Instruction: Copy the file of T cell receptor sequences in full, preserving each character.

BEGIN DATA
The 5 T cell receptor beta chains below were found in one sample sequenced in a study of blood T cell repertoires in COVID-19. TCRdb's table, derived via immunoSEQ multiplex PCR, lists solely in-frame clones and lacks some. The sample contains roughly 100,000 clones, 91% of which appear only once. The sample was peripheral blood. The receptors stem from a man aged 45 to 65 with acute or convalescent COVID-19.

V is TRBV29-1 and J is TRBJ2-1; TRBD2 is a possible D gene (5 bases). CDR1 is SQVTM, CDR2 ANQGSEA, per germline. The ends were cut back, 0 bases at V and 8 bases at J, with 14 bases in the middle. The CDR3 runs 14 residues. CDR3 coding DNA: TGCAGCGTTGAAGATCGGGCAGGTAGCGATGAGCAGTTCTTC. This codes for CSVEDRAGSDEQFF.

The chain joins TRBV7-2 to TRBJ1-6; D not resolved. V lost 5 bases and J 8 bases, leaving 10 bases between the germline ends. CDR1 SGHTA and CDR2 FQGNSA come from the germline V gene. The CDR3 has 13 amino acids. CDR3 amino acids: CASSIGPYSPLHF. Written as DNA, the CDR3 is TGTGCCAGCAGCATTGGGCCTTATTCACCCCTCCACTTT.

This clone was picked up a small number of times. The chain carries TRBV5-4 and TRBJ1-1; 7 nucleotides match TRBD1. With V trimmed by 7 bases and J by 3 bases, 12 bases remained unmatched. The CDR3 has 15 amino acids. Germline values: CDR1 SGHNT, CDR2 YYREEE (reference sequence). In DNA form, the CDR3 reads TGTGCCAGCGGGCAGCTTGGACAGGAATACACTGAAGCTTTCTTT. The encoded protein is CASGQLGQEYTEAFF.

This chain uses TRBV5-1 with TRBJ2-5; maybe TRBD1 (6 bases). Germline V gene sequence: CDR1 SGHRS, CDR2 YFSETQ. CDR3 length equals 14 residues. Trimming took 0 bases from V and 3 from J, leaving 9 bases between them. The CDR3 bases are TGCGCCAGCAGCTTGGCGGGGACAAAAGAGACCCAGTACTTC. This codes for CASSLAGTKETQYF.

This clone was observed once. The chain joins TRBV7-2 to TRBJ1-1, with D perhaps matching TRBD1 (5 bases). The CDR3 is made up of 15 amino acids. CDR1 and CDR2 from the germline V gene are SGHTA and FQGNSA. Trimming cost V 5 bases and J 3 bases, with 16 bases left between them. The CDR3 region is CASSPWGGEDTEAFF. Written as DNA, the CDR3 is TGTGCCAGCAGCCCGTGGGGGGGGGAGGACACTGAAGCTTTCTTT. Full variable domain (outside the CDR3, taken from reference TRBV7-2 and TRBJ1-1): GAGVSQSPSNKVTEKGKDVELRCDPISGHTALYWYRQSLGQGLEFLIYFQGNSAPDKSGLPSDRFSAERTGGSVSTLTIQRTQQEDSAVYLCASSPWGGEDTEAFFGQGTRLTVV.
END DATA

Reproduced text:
The 5 T cell receptor beta chains below were found in one sample sequenced in a study of blood T cell repertoires in COVID-19. TCRdb's table, derived via immunoSEQ multiplex PCR, lists solely in-frame clones and lacks some. The sample contains roughly 100,000 clones, 91% of which appear only once. The sample was peripheral blood. The receptors stem from a man aged 45 to 65 with acute or convalescent COVID-19.

V is TRBV29-1 and J is TRBJ2-1; TRBD2 is a possible D gene (5 bases). CDR1 is SQVTM, CDR2 ANQGSEA, per germline. The ends were cut back, 0 bases at V and 8 bases at J, with 14 bases in the middle. The CDR3 runs 14 residues. CDR3 coding DNA: TGCAGCGTTGAAGATCGGGCAGGTAGCGATGAGCAGTTCTTC. This codes for CSVEDRAGSDEQFF.

The chain joins TRBV7-2 to TRBJ1-6; D not resolved. V lost 5 bases and J 8 bases, leaving 10 bases between the germline ends. CDR1 SGHTA and CDR2 FQGNSA come from the germline V gene. The CDR3 has 13 amino acids. CDR3 amino acids: CASSIGPYSPLHF. Written as DNA, the CDR3 is TGTGCCAGCAGCATTGGGCCTTATTCACCCCTCCACTTT.

This clone was picked up a small number of times. The chain carries TRBV5-4 and TRBJ1-1; 7 nucleotides match TRBD1. With V trimmed by 7 bases and J by 3 bases, 12 bases remained unmatched. The CDR3 has 15 amino acids. Germline values: CDR1 SGHNT, CDR2 YYREEE (reference sequence). In DNA form, the CDR3 reads TGTGCCAGCGGGCAGCTTGGACAGGAATACACTGAAGCTTTCTTT. The encoded protein is CASGQLGQEYTEAFF.

This chain uses TRBV5-1 with TRBJ2-5; maybe TRBD1 (6 bases). Germline V gene sequence: CDR1 SGHRS, CDR2 YFSETQ. CDR3 length equals 14 residues. Trimming took 0 bases from V and 3 from J, leaving 9 bases between them. The CDR3 bases are TGCGCCAGCAGCTTGGCGGGGACAAAAGAGACCCAGTACTTC. This codes for CASSLAGTKETQYF.

This clone was observed once. The chain joins TRBV7-2 to TRBJ1-1, with D perhaps matching TRBD1 (5 bases). The CDR3 is made up of 15 amino acids. CDR1 and CDR2 from the germline V gene are SGHTA and FQGNSA. Trimming cost V 5 bases and J 3 bases, with 16 bases left between them. The CDR3 region is CASSPWGGEDTEAFF. Written as DNA, the CDR3 is TGTGCCAGCAGCCCGTGGGGGGGGGAGGACACTGAAGCTTTCTTT. Full variable domain (outside the CDR3, taken from reference TRBV7-2 and TRBJ1-1): GAGVSQSPSNKVTEKGKDVELRCDPISGHTALYWYRQSLGQGLEFLIYFQGNSAPDKSGLPSDRFSAERTGGSVSTLTIQRTQQEDSAVYLCASSPWGGEDTEAFFGQGTRLTVV.